Sunday was a quiet day of gentle walking. We drove to nearby Glacier National Park. The Roger's Pass Discovery Centre is the National Park HQ, and hosted a museum regarding the beginnings of the park. Outside one window was what we discovered to be a Columbian Ground Squirrel sitting upright & alert on the edge of the burrow, showing off his red belly. We wondered at the guns, and found they are used to bring on avalanches. We decided to go west and work our way back towards the east, so began with Hemlock Grove Boardwalk which was through a remnant of old-growth forest. Apart from the 2 major tree species, Western Red Cedar and Hemlock, there seemed only to be under-story plants. This was a very moist area with small creeks running through. At morning tea we were entertained by more Columbian Ground Squirrels, and beautiful blue woodpecker. Further back was the Rockgarden Trail, an interpretive walk which centred around a huge rock avalanche, and featured the gradual rehabilitation by nature. The Loop Brook Trail commemorated the history of the original rail line through the pass, and some of the walk followed the old rail track. Huge stone piers had been built early in the 1900s, and a figure-8 design for the rail was required to get up the steep slope. Past Illecillewaet camp-ground was the Glacier House Site, ruins of a Hotel built in the 1900s for the tourist brought by the railroad, including mountain climbers. Past this site was the Meeting of the Waters, the confluence of the Illecillewaet River and Asulkan Brook. The water was really thundering down both, and it was really relaxing to sit and listen to it, and admire the surrounding mountains, and receding Illecillewaet glacier. All of the walks we had shared with other walkers, but when we arrived at Bear Creek Falls, we were the only ones. Darryl made good use of his whistle the whole way....just in case the creek lived up to its name! (As we were alone when we got out of the car, I decided to 'test' my personal alarm – which I always carry with me – as I had been feeling very confident on all our walks, only to discover that the batteries are flat. I guess it was better to find out when I really didn't need to use it). This walk was a fairly steep downhill & stairs to a waterfall which was almost hidden under the veil of mist being whipped up by the force of the waterfall pounding over the cliff.
Sunday, 30 June 2013
Although it is only just over 300km from Jasper to Golden, it took us most of Saturday to make the journey, due to all the wonderful sights on the way. The stunning mountains, scattered with snow just got better and better. There were waterfalls by the dozen: Athabasca Falls, on one of the major rivers, Sunwapta Falls on another major river, Tangle Falls just pelting down the mountain beside the highway, and Weeping Wall, a sheer cliff beside the highway with numerous falls just tumbling over. Excitingly, at Sunwapta we were thrilled to see a Red-tailed Chipmunk running under our car. Back on the road we saw our first bear beside the highway, but were far too slow to react with cameras, he high-tailed it back down into the forest, but shortly after there were 2 cyclists heading that way... we joked - “meals on wheels”! Ground squirrels darted across road at various places, and I spotted a male Bighorn Sheep (once again, far too slow to react). Finally we got our big break, with some cars coming the opposite way pulled over, and there was a black bear grazing on grass on the verge. We stopped at Columbia Icefield & walked to the toe of Athabasca Glacier. Here it was fascinating to see the deep grooves scored in rocks by the glacier. This glacier is retreating, and has lost 60% of its volume since the 1880's. There are 25 glaciers along this drive and we certainly saw quite a few, with Snowbird Glacier & Crowfoot Glacier just visible from the road, but we were able to walk in to view Bow Glacier & its bright blue Lake. Lakes were also plentiful on this route, and Waterfowl Lake was one of the prettiest. Part of the way there we passed through Yoho National Park and the town of Field, and at that stage a wild storm hit. The Nissan was being buffeted with the high winds, and lightning was flashing, but we didn't hear any thunder. The pelting rain was quite heavy, but we were able to keep driving through to Golden, where we stopped for the night at Rondo Motel (we are booked in here for 4 nights as it is quite central and good value).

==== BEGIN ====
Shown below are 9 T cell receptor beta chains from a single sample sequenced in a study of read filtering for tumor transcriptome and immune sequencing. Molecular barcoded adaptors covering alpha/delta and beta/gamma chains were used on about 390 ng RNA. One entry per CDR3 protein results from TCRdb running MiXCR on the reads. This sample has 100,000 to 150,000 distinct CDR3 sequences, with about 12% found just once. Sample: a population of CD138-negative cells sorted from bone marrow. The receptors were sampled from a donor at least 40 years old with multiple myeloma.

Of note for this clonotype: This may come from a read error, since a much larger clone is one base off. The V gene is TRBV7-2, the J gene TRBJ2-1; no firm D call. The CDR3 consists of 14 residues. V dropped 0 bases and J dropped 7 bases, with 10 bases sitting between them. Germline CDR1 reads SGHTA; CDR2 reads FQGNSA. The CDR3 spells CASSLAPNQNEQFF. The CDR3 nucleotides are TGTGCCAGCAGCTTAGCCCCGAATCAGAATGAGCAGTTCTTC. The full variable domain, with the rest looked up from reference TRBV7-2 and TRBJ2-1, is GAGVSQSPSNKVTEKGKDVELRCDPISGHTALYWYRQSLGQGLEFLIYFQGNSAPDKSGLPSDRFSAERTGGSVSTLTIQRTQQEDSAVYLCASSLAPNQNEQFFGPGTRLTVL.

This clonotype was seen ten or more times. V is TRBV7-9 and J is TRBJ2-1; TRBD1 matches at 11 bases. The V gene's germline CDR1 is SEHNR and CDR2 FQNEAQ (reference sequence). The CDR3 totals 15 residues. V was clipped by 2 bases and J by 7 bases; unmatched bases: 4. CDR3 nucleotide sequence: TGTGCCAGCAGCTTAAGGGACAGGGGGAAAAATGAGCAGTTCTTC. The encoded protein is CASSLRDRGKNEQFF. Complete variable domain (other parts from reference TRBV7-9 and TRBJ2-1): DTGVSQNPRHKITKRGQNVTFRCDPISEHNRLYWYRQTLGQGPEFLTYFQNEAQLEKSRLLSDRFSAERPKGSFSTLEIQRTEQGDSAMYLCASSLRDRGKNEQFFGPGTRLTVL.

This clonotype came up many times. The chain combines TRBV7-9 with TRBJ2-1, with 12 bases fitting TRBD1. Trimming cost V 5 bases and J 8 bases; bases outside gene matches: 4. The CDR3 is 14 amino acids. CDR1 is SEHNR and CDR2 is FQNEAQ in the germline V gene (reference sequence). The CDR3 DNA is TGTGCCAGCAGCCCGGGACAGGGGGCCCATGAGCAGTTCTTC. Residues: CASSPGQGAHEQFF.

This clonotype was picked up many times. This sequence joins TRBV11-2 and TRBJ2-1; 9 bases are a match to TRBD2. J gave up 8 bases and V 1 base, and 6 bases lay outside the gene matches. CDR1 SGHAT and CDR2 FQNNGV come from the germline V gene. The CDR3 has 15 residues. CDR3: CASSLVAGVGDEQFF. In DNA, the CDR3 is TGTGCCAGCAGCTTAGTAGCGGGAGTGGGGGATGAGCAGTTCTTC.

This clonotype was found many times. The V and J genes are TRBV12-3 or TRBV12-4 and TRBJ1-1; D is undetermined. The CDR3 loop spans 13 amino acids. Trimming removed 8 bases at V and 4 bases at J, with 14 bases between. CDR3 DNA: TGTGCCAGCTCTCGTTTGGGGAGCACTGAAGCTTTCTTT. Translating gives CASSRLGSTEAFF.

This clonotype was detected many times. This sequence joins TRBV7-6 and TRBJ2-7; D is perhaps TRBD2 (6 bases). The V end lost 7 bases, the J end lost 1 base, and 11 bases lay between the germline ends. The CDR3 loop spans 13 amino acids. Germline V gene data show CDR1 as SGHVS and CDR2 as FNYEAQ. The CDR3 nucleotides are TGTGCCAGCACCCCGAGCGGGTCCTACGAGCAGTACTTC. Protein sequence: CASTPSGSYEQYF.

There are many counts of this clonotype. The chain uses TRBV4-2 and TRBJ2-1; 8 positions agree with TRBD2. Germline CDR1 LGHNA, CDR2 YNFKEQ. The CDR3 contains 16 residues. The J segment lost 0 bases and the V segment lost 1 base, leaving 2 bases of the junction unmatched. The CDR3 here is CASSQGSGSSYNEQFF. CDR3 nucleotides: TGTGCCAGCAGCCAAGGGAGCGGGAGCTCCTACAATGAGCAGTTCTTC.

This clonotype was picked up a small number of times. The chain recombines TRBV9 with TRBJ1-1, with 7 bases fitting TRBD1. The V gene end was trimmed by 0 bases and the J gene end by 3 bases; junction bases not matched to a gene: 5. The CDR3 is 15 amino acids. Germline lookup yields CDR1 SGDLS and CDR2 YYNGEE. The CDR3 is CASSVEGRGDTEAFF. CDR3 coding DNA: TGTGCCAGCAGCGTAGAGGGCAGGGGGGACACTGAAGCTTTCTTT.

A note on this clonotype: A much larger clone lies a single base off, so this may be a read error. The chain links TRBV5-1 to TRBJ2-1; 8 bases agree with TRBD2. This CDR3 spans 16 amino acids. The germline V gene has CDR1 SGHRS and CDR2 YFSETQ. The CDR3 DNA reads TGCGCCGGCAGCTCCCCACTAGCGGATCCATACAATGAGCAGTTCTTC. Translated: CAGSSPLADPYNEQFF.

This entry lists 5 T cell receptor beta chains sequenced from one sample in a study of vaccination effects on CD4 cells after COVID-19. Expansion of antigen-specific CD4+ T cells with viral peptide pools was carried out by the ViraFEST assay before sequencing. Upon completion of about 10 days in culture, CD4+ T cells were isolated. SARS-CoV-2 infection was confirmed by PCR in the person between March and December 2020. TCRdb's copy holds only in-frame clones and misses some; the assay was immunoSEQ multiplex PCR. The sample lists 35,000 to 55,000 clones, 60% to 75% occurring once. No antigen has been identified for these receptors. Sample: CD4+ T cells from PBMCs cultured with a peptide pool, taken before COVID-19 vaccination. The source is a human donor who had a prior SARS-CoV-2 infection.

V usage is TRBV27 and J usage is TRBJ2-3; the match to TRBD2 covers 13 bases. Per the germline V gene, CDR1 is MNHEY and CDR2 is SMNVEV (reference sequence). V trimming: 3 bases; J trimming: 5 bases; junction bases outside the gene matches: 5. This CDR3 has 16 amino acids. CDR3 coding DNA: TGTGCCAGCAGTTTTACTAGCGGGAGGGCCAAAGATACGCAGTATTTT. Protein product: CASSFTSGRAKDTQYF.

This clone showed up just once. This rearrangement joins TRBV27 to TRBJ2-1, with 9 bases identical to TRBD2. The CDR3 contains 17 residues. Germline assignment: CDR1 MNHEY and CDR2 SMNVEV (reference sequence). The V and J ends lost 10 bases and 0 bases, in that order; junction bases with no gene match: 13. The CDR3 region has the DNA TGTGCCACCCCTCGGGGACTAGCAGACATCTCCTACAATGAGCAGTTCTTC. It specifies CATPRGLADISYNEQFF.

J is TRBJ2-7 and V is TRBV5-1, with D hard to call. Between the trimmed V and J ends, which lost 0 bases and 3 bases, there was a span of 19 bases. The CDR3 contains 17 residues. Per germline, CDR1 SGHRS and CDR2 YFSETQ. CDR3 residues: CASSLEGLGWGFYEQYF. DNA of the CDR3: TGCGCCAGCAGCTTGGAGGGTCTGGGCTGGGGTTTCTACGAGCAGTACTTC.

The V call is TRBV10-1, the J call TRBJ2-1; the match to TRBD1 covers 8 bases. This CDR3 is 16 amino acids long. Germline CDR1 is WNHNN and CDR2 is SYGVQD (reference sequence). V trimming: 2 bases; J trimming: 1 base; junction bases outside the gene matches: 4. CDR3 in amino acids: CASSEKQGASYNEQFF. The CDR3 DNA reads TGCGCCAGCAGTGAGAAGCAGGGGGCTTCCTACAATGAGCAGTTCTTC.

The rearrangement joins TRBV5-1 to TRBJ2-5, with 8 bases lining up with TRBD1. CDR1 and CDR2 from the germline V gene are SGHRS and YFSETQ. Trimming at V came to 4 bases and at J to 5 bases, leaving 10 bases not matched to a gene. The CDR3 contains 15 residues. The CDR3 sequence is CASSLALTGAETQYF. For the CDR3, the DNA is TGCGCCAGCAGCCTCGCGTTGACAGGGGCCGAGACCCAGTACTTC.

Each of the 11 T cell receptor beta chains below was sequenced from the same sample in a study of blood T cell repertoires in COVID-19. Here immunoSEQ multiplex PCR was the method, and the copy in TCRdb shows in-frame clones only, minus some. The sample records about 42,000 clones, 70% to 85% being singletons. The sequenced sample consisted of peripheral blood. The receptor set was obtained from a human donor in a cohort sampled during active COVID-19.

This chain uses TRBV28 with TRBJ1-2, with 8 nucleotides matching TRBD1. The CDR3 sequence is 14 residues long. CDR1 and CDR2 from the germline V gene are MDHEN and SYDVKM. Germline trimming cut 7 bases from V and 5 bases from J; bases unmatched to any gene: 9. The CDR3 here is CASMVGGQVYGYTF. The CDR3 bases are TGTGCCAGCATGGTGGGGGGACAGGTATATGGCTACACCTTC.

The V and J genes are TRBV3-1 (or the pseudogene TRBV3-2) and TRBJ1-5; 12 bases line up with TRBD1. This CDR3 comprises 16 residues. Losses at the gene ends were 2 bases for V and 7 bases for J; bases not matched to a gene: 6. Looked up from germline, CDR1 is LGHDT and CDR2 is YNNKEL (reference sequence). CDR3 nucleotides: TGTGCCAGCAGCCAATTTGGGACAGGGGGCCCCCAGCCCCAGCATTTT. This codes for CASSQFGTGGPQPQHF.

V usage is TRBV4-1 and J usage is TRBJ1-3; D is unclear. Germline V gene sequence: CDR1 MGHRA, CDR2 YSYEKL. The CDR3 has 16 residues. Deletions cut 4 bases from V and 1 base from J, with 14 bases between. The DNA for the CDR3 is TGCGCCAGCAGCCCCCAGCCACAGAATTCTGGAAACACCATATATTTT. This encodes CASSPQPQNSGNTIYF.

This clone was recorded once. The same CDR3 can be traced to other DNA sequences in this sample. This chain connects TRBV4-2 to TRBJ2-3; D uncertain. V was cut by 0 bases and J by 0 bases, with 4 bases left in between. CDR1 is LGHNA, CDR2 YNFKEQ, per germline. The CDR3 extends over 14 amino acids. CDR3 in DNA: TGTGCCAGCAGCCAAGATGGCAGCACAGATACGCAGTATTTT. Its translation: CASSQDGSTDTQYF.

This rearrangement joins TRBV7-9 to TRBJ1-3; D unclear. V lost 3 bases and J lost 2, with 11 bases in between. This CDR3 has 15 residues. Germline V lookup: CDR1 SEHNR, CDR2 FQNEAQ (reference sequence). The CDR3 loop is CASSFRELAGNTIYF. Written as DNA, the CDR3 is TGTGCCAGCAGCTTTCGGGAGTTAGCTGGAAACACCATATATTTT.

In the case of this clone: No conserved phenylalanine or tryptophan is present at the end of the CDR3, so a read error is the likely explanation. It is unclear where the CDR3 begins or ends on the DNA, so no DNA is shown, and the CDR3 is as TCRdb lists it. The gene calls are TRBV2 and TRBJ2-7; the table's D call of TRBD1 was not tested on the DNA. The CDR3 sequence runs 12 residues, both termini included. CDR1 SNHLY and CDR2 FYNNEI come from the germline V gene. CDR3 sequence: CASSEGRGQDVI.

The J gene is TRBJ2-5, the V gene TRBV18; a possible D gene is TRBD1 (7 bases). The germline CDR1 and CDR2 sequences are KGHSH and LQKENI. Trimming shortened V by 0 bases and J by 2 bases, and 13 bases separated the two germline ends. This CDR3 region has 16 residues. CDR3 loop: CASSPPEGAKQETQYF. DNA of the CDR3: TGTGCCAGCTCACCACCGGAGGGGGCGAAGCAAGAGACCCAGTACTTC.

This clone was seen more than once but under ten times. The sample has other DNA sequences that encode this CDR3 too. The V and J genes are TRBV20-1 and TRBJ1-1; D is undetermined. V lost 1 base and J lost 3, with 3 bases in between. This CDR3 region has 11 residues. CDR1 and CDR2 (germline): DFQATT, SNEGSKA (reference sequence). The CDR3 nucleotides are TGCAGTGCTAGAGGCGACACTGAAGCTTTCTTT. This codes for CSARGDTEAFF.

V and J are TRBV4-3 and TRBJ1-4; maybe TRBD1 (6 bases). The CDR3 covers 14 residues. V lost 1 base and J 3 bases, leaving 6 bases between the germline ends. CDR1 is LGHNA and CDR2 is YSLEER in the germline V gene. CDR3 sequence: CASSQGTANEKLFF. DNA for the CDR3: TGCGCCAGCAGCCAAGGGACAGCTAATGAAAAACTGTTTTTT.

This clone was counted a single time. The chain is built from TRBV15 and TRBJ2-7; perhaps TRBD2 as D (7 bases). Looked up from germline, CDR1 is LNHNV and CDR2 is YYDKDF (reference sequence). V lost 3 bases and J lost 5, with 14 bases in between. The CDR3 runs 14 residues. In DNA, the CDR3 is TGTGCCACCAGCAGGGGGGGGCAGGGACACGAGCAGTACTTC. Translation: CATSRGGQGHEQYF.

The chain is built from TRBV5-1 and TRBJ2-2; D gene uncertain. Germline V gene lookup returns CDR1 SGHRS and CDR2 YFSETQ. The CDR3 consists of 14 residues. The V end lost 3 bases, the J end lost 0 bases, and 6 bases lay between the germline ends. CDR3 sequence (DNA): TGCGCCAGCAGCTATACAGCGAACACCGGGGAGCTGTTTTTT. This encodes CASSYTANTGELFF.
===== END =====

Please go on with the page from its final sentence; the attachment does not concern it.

Saturday, 29 June 2013
On Friday morning we went to the Hinton Beaver Boardwalk, which was really interesting. The beaver had created several levels of dams, and had a huge lodge in the centre. It was only 80km to Jasper National Park, but the lovely mountains & lakes meant quite a few stops for photos, so it took a while to get there. We were shocked at having to buy a yearly pass at $136 to get in. Pretty Maligne Canyon is eroded into limestone, and has lots of lovely fossils. We also checked out Edith Lake which looked idyllic in this beautiful weather. We checked into our accommodation, Maligne Lodge, then drove up to try out the Jasper Tramway, but decided that it was too late in the afternoon to go, so went to Patricia and Pyramid Lakes. Pyramid Lake has a little island with a wooden walking bridge across to it. While on the island we saw a waterspout on the lake. Apart from all the people also enjoying the island was a red squirrel. It was a very relaxing way to spend the afternoon.